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Racial disparities persist in atrial fibrillation diagnosis and care

A new study describes racial disparities in the treatment of atrial fibrillation and other cardiovascular conditions, and offers recommendations about how to remediate them.

In his prime, Mr. C was a college basketball player who sprinted up and down the court with ease. Now in his 50s, he weighs more than 400 pounds, has difficulty breathing, high blood pressure, sleep apnea, and atrial fibrillation (AF), an irregular, often rapid heart rate that commonly causes poor blood flow.

He is also Black.

In a perfect world, his race shouldn’t matter. But it does, according to a new analysis by University of Utah Health scientists and colleagues in Arizona and Texas.

PHOTO CREDIT: University of Utah Health

Jared Bunch.

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“Mr. C is emblematic of what can occur because of racial and ethnic disparities in health care,” says Jared Bunch, the corresponding author of the review article and a professor in the Division of Cardiovascular Medicine at U of U Health. “There were no gross failures, as is the case in many of these patients, but there were certainly many missed opportunities to provide better and more consistent treatment for him.”

The review, published in the Journal of Atrial Fibrillation & Electrophysiology, describes racial disparities in the treatment of AF and other cardiovascular conditions and offers recommendations about how to remediate them.

Although some progress has occurred, racial and ethnic disparities continue to permeate health care. The researchers note that Black and Latinx patients are less likely than Whites or Asians to have coronary artery bypass surgery and other heart disease treatments. Black and Latinx patients who have AF are also less likely to have catheter ablation, a procedure that blocks irregular electrical signals and restores a typical heartbeat.

PHOTO CREDIT: University of Utah Health

Line Kemeyou.

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In other research, based on Veterans Affairs hospital data, the age-adjusted prevalence of AF was almost twice as high in Whites than in Blacks, Asians, or Latinx patients. Yet Blacks reported more AF-related symptoms and their impact on quality of life than Whites or Asians. In their review, the researchers say this paradox isn’t fully understood but suggests a communications gap between patients and doctors.

“It’s a two-way street,” says Line Kemeyou, a co-author of the review and an assistant professor of internal medicine at U of U Health. “There may be a reluctance or mistrust of certain racial or ethnic groups to seek health care. But there is also a failure on the part of health care providers to recognize the risk factors in these groups, possibly leading to less aggressive efforts to diagnose and treat them.”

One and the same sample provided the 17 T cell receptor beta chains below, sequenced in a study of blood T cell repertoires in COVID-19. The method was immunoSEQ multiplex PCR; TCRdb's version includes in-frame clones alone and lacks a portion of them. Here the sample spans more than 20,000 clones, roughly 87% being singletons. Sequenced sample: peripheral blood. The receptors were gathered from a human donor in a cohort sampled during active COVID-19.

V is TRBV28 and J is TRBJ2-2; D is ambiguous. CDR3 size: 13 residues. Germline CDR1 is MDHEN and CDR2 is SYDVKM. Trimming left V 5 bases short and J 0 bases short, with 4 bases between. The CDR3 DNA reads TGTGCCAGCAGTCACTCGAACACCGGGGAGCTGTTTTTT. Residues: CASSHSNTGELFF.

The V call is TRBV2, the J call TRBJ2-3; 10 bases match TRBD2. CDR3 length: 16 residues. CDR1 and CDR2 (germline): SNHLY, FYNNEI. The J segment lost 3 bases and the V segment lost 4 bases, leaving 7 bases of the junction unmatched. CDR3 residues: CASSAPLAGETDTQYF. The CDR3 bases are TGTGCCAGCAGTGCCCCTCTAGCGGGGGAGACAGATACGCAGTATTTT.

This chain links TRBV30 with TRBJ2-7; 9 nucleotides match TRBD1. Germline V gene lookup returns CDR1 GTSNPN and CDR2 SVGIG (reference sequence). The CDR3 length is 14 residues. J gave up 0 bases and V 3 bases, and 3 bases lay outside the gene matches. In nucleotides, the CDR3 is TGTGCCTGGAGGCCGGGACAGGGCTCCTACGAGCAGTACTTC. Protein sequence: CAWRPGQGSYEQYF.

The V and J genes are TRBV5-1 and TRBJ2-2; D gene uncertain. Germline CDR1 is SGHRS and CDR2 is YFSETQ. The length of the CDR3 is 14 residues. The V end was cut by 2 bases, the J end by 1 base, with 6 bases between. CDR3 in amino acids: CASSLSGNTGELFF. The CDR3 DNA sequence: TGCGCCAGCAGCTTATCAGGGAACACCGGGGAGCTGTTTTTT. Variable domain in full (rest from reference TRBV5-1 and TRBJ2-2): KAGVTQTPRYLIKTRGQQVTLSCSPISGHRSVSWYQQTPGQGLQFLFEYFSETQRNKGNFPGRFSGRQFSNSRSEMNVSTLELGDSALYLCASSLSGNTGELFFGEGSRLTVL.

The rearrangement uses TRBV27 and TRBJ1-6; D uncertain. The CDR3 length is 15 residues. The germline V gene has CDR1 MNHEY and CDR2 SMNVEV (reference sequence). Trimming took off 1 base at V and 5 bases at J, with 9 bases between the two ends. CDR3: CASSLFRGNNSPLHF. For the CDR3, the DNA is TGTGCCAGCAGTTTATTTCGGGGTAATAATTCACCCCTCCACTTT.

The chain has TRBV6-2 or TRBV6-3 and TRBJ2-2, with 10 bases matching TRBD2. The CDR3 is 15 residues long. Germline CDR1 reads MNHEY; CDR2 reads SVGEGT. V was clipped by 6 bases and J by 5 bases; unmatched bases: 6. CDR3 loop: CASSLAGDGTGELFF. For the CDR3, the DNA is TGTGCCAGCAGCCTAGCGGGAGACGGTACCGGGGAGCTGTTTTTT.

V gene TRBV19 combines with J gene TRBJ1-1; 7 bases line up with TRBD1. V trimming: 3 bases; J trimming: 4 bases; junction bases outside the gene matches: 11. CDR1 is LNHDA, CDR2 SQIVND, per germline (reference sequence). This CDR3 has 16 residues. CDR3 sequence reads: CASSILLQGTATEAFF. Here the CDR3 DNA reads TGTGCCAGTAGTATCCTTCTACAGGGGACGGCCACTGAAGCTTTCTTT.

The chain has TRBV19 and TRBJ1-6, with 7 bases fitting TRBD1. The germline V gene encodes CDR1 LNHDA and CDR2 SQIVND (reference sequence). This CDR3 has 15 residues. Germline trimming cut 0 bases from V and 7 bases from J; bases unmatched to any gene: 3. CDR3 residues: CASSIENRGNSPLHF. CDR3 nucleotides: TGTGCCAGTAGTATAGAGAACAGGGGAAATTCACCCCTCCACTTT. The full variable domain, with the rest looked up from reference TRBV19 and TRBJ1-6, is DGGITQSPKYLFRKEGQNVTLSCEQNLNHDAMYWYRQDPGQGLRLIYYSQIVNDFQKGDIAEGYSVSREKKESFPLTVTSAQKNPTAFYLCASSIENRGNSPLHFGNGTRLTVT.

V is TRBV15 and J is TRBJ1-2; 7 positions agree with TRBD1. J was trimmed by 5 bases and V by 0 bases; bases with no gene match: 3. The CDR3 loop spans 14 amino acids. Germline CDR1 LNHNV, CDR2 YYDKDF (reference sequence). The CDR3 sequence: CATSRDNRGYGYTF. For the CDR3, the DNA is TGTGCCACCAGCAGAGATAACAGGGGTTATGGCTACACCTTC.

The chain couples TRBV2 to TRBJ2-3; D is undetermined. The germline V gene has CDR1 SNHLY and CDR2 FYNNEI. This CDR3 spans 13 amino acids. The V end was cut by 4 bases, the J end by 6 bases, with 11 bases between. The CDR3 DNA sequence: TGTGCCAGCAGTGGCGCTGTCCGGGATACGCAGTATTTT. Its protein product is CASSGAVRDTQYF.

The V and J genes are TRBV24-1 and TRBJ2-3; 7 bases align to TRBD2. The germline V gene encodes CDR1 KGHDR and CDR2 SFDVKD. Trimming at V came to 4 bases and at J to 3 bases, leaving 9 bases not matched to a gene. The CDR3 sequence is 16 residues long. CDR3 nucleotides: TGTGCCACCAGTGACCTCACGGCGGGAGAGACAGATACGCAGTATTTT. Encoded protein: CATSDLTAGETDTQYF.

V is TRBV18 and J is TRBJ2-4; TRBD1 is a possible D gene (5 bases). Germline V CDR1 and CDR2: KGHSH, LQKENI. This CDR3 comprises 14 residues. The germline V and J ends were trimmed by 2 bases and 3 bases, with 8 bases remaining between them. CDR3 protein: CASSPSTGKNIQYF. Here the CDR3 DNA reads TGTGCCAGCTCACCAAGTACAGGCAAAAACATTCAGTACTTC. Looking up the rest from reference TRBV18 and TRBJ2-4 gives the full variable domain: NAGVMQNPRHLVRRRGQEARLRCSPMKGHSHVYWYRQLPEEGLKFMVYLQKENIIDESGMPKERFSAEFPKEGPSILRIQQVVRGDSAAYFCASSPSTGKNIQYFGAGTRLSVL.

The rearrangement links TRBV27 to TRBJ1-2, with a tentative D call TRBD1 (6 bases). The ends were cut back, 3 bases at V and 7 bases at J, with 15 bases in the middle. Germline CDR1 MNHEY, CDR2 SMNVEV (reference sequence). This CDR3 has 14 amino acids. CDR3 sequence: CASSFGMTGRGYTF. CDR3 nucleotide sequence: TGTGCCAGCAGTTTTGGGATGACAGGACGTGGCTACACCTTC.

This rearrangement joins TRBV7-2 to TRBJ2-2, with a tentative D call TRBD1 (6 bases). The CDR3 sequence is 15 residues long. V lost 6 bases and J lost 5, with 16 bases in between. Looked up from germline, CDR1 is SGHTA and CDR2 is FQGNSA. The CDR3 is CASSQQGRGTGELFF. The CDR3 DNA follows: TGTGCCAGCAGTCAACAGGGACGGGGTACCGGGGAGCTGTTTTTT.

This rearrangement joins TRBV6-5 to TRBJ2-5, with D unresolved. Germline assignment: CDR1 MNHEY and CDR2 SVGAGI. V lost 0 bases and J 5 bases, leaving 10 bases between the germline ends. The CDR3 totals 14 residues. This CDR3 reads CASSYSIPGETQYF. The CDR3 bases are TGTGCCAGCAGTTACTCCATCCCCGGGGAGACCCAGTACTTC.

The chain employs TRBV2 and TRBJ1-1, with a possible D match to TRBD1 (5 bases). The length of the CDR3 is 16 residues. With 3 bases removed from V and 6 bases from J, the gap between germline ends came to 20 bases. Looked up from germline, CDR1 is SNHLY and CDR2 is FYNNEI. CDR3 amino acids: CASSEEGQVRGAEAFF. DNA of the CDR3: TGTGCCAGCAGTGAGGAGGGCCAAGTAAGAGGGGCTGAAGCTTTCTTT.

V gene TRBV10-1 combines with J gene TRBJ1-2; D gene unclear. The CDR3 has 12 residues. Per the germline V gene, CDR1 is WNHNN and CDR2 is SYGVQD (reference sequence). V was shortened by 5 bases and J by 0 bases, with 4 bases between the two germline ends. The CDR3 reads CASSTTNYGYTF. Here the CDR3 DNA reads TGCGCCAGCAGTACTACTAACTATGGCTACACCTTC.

To address these disparities, the authors recommend the following:

Improving community and patient education

Several studies suggest that community outreach improves health outcomes. In one instance, barbers in 52 Black-owned barbershops were trained to recognize symptoms of high blood pressure among their customers. Then, they encouraged at-risk patrons to either meet with pharmacists who prescribed drug treatment in consultation with the individual’s doctor or see a physician and make lifestyle changes. Both groups had lower blood pressure readings at the end of the study.

“The Black community hangs out at the local barbershop,” Kemeyou says. “They just don’t go there for a haircut. It’s a place for socializing and mingling. Empowering barbers to recognize high blood pressure really was a catalyst for delivering health care to that community. It’s a model for how to reach out to people in other communal gathering spots who traditionally don’t rely on health care systems.”

Changing the face of medical care

Of the 101 health care professionals who saw Mr. C, only one was Black. In a study of 1,816 people treated in 32 urban primary care practices, patients gave higher approval ratings to physicians of the same race.

“Patients want to be treated by someone who looks like them,” Bunch says. “They want to be in hospitals where they see some people who look like themselves. That’s why it is critical that we do a better job of promoting diversity in medical schools and in specialties like cardiology.”

Adding color to clinical trials

Women and minorities are rarely found in most electrophysiology and atrial fibrillation trials. For instance, participants in one study cited in the review were 92% White and 3.5% Black; 4.5% were characterized as other. About 40% were women.

“There are no single solutions that will improve racial and ethnic disparities in the diagnosis and treatment of atrial fibrillation and other heart rhythm disorders,” Kemeyou says. “It’s going to take a collective effort on the part of the affected communities and the medical profession. But it can be done.”

In addition to Bunch and Kemeyou, researchers at the University Medical Center Heart Institute, Banner University Medical Center, Phoenix, Arizona and Texas Cardiac Arrhythmia, Dallas contributed to this review article. The article, “Solutions to Tackle Racial and Ethnic Disparities in Electrophysiology and the Management of Atrial Fibrillation,” was published the  Journal of Atrial Fibrillation & Electrophysiology.